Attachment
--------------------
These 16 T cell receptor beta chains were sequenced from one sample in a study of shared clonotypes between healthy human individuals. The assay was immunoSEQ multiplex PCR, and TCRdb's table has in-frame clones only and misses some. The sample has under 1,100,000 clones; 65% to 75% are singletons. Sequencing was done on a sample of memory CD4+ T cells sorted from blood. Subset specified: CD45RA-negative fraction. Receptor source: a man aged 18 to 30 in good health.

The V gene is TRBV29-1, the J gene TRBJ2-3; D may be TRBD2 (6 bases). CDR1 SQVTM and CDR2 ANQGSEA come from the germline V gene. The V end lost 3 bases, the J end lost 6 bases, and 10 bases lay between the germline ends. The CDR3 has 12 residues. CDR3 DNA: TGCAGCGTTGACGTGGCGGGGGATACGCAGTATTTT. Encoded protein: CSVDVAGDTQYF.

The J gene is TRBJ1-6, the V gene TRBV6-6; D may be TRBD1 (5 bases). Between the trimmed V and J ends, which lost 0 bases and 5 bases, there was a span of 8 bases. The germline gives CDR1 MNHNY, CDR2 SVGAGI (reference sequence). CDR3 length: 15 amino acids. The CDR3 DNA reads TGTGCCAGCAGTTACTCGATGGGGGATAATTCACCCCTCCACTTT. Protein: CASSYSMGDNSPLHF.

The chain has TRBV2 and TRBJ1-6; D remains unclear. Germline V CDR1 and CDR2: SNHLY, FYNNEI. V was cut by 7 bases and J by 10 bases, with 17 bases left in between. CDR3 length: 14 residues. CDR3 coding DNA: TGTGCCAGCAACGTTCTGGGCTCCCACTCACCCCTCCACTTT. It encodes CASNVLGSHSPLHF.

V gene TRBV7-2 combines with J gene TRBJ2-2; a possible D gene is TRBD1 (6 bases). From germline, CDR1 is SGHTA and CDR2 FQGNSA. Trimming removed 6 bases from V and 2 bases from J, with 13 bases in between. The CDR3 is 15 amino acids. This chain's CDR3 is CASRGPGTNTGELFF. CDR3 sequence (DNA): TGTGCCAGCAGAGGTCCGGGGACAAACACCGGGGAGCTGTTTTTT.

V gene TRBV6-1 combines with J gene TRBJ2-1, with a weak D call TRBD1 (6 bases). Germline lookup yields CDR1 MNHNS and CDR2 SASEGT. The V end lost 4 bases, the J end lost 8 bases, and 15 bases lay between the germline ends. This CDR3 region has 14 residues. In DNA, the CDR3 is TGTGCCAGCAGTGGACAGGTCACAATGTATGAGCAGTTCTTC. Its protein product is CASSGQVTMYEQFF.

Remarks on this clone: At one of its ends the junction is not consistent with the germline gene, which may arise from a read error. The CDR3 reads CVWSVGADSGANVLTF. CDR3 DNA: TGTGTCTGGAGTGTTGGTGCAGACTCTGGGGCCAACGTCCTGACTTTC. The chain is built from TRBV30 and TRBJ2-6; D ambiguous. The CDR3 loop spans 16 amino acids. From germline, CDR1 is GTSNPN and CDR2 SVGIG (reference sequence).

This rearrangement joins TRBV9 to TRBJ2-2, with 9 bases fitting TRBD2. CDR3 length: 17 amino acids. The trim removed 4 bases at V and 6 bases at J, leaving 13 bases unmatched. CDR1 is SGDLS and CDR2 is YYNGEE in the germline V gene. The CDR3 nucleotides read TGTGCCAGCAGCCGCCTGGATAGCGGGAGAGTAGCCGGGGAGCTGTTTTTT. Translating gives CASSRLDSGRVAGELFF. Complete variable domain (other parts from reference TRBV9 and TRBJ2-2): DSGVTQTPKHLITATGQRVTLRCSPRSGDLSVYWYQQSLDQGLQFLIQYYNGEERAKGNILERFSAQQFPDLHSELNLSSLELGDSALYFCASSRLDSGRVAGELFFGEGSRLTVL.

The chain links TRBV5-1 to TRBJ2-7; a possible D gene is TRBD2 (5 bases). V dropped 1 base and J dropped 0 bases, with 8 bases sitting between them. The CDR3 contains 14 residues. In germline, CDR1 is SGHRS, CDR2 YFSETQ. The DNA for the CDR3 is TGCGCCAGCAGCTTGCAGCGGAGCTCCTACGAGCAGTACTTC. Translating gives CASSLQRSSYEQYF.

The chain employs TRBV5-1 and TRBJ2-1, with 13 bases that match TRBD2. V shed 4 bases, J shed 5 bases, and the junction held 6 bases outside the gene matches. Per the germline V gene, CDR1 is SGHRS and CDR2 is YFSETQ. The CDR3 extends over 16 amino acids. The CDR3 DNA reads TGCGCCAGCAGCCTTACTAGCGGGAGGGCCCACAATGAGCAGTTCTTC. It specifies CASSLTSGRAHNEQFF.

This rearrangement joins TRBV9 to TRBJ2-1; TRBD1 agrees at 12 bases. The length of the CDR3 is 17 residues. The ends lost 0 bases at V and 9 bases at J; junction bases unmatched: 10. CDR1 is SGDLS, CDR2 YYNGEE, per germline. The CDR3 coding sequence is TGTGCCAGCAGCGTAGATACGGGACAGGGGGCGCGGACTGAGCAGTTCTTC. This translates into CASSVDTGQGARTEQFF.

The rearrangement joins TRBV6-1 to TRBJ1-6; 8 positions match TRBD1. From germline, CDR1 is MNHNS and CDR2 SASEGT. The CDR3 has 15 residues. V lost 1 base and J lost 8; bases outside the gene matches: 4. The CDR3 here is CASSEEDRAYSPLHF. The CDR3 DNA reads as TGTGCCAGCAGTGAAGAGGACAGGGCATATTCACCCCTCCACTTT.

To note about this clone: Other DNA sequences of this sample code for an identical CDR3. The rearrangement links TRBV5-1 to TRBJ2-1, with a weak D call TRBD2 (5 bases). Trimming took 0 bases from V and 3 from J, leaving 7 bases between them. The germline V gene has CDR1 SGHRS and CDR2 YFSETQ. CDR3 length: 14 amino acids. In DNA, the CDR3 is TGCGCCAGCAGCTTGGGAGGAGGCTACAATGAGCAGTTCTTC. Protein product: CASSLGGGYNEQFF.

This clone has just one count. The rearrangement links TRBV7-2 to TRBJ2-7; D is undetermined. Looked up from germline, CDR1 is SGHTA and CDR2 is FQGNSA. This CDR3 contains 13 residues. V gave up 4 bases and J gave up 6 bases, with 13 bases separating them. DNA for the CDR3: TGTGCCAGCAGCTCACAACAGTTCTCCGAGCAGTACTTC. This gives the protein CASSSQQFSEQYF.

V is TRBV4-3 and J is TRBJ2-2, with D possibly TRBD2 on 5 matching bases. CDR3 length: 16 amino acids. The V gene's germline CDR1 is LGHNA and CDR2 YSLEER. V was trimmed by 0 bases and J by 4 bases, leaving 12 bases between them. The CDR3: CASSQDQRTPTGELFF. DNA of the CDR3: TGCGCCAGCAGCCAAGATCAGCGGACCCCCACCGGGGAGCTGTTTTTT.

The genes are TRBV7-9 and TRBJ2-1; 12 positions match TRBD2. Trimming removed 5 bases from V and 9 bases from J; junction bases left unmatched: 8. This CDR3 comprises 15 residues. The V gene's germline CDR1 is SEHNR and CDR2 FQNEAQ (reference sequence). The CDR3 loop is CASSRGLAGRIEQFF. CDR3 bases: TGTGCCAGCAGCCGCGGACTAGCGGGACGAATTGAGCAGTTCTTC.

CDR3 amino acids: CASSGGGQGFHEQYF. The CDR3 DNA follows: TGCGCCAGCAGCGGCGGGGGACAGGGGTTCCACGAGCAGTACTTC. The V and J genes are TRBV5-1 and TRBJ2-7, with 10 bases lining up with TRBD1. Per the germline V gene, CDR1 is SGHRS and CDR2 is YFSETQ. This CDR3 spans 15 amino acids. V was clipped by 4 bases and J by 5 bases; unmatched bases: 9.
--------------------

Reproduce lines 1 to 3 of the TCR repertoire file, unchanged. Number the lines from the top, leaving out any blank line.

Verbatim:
These 16 T cell receptor beta chains were sequenced from one sample in a study of shared clonotypes between healthy human individuals. The assay was immunoSEQ multiplex PCR, and TCRdb's table has in-frame clones only and misses some. The sample has under 1,100,000 clones; 65% to 75% are singletons. Sequencing was done on a sample of memory CD4+ T cells sorted from blood. Subset specified: CD45RA-negative fraction. Receptor source: a man aged 18 to 30 in good health.

The V gene is TRBV29-1, the J gene TRBJ2-3; D may be TRBD2 (6 bases). CDR1 SQVTM and CDR2 ANQGSEA come from the germline V gene. The V end lost 3 bases, the J end lost 6 bases, and 10 bases lay between the germline ends. The CDR3 has 12 residues. CDR3 DNA: TGCAGCGTTGACGTGGCGGGGGATACGCAGTATTTT. Encoded protein: CSVDVAGDTQYF.

The J gene is TRBJ1-6, the V gene TRBV6-6; D may be TRBD1 (5 bases). Between the trimmed V and J ends, which lost 0 bases and 5 bases, there was a span of 8 bases. The germline gives CDR1 MNHNY, CDR2 SVGAGI (reference sequence). CDR3 length: 15 amino acids. The CDR3 DNA reads TGTGCCAGCAGTTACTCGATGGGGGATAATTCACCCCTCCACTTT. Protein: CASSYSMGDNSPLHF.